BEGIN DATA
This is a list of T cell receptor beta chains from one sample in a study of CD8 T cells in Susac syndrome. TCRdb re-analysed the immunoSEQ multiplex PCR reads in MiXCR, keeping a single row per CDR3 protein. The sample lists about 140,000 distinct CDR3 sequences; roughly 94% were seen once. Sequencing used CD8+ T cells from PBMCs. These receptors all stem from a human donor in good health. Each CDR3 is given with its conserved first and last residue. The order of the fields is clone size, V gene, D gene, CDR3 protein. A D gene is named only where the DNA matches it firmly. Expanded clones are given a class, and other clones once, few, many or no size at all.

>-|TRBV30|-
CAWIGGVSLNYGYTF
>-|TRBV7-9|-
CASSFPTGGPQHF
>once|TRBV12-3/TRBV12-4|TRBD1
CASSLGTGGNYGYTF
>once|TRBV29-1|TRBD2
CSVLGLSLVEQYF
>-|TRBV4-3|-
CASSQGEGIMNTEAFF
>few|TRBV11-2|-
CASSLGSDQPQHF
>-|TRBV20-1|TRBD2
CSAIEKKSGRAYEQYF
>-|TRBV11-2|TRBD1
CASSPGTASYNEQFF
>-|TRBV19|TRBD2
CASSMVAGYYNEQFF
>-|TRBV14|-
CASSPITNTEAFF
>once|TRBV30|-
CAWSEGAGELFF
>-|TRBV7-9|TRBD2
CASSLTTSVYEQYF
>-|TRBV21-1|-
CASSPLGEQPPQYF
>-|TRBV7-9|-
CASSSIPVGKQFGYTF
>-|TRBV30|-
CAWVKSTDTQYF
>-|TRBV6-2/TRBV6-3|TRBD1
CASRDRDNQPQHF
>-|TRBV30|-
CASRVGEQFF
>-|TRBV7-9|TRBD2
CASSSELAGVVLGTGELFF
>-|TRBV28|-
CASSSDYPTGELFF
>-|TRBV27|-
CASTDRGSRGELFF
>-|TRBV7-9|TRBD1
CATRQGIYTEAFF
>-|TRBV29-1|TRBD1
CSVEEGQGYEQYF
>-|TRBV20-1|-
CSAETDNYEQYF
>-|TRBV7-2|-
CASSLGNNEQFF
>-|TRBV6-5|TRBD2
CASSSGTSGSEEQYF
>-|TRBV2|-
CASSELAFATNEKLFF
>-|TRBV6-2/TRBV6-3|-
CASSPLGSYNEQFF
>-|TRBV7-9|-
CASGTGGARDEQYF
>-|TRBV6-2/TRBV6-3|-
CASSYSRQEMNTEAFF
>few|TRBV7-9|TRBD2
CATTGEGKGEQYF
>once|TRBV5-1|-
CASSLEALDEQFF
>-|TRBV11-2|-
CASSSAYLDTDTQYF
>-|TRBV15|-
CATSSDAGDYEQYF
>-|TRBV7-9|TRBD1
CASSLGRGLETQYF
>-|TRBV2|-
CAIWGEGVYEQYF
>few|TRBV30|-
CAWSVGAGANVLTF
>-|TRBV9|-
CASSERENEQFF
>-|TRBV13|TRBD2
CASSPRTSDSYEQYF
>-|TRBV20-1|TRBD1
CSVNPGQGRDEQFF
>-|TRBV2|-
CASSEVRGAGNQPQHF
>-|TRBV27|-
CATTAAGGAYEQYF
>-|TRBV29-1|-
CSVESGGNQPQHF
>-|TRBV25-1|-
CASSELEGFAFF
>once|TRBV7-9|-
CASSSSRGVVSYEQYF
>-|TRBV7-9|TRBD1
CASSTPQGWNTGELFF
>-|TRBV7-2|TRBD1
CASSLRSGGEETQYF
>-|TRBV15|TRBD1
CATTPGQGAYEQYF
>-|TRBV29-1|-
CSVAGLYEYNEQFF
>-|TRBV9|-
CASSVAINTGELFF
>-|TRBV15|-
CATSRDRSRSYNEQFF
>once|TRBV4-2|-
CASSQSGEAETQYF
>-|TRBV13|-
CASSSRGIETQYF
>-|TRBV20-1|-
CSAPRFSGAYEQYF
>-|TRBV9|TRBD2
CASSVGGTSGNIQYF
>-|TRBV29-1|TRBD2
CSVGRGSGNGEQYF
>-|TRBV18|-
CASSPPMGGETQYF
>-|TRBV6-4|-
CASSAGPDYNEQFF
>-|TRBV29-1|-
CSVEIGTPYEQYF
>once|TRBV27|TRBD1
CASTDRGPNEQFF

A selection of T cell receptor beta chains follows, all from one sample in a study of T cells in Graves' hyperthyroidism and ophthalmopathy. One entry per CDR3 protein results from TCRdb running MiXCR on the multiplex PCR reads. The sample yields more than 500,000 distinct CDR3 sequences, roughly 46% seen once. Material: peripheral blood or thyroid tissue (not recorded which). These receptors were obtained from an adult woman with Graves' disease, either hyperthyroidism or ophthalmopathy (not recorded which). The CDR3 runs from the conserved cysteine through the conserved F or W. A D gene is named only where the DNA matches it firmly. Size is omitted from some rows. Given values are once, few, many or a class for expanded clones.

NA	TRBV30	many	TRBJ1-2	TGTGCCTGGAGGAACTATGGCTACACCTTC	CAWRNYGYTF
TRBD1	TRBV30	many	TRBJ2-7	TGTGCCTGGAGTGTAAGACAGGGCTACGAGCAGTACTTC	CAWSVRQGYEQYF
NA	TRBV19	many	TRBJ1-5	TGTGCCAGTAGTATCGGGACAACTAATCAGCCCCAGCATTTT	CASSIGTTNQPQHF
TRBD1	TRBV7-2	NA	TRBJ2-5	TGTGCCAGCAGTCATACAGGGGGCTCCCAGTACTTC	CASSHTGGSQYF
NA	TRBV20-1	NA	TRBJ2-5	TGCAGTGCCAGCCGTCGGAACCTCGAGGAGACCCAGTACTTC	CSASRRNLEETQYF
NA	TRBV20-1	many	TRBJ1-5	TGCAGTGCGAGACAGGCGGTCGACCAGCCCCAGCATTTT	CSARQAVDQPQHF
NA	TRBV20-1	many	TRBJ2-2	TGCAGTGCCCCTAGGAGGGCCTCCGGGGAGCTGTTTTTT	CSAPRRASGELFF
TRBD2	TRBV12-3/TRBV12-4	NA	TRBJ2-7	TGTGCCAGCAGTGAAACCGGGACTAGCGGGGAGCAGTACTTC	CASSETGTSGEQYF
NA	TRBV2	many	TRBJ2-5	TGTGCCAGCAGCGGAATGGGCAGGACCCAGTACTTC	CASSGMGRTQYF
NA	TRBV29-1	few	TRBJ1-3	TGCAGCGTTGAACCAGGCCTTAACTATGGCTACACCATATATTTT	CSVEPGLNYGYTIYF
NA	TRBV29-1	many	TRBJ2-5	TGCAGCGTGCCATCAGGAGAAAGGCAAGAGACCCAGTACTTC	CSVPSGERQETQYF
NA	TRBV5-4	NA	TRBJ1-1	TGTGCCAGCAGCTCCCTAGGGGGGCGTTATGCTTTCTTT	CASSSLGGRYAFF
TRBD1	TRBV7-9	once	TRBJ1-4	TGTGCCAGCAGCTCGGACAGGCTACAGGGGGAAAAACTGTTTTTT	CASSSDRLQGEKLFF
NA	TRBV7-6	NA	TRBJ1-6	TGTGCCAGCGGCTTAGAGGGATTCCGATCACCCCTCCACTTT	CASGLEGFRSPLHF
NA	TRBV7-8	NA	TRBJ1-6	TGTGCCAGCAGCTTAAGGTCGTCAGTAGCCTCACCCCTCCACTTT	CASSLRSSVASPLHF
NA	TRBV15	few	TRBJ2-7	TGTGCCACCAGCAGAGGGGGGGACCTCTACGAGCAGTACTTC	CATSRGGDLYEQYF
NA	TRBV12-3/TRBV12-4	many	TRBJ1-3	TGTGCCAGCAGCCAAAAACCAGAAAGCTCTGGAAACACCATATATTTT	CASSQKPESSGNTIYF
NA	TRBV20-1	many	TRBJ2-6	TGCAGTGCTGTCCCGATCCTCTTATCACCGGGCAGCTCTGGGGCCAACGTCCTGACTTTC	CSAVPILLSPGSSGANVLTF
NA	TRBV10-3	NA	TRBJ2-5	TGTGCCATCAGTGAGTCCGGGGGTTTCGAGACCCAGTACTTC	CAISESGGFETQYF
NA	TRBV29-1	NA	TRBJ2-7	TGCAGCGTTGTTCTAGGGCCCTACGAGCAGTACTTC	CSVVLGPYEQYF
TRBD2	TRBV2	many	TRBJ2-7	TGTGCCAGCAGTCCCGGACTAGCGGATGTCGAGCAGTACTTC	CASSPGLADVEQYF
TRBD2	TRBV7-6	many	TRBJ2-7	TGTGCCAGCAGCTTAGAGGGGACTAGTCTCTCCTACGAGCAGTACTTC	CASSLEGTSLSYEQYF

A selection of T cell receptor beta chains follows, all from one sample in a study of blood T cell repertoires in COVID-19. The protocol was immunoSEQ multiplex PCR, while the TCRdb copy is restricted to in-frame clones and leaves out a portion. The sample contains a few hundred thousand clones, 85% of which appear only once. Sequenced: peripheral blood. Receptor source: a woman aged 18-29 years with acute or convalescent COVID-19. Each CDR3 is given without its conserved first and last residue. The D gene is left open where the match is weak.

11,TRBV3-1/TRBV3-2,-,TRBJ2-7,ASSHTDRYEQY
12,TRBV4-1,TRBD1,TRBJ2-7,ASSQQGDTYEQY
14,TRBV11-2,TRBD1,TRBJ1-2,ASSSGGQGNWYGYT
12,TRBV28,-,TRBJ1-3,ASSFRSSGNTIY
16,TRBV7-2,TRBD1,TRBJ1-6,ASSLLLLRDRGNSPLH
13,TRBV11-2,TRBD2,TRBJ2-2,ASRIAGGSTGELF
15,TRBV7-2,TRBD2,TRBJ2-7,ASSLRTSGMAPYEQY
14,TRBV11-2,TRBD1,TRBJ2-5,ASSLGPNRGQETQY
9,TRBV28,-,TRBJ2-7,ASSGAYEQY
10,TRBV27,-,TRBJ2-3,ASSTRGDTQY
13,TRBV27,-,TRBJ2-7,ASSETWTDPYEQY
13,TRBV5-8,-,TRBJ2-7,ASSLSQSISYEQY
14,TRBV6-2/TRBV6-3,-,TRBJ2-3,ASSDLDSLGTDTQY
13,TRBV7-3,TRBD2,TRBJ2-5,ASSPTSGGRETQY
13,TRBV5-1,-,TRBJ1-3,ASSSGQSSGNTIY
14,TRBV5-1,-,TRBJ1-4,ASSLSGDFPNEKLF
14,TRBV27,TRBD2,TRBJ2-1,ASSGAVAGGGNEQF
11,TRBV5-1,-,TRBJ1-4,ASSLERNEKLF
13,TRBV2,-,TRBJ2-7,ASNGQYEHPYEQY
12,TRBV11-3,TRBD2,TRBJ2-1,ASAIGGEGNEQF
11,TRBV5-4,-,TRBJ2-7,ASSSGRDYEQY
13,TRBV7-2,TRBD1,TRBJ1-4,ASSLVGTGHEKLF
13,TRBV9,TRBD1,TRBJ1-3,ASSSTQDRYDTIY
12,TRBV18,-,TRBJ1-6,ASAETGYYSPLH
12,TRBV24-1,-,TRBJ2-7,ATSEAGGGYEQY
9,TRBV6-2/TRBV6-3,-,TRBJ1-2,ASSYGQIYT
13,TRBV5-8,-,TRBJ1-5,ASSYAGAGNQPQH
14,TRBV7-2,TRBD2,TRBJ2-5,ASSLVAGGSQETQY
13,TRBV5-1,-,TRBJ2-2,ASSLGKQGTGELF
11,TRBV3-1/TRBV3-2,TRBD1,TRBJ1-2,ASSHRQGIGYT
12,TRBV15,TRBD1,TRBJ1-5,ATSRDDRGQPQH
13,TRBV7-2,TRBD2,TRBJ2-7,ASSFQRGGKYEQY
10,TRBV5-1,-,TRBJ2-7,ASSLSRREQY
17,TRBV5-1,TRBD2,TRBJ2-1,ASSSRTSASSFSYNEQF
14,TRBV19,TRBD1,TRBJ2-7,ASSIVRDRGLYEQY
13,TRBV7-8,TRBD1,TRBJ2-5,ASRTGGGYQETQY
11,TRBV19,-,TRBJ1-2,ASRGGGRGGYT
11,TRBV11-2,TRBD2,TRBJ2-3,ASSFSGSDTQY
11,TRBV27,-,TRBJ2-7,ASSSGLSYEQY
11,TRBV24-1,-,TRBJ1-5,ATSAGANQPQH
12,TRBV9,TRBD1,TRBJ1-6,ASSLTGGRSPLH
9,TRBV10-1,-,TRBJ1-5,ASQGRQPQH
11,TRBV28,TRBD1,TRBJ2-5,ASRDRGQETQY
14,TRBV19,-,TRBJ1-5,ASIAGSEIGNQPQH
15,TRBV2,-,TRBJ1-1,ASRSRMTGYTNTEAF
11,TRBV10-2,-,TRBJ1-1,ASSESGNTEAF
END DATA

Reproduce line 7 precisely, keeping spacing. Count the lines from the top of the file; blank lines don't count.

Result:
CASSLGTGGNYGYTF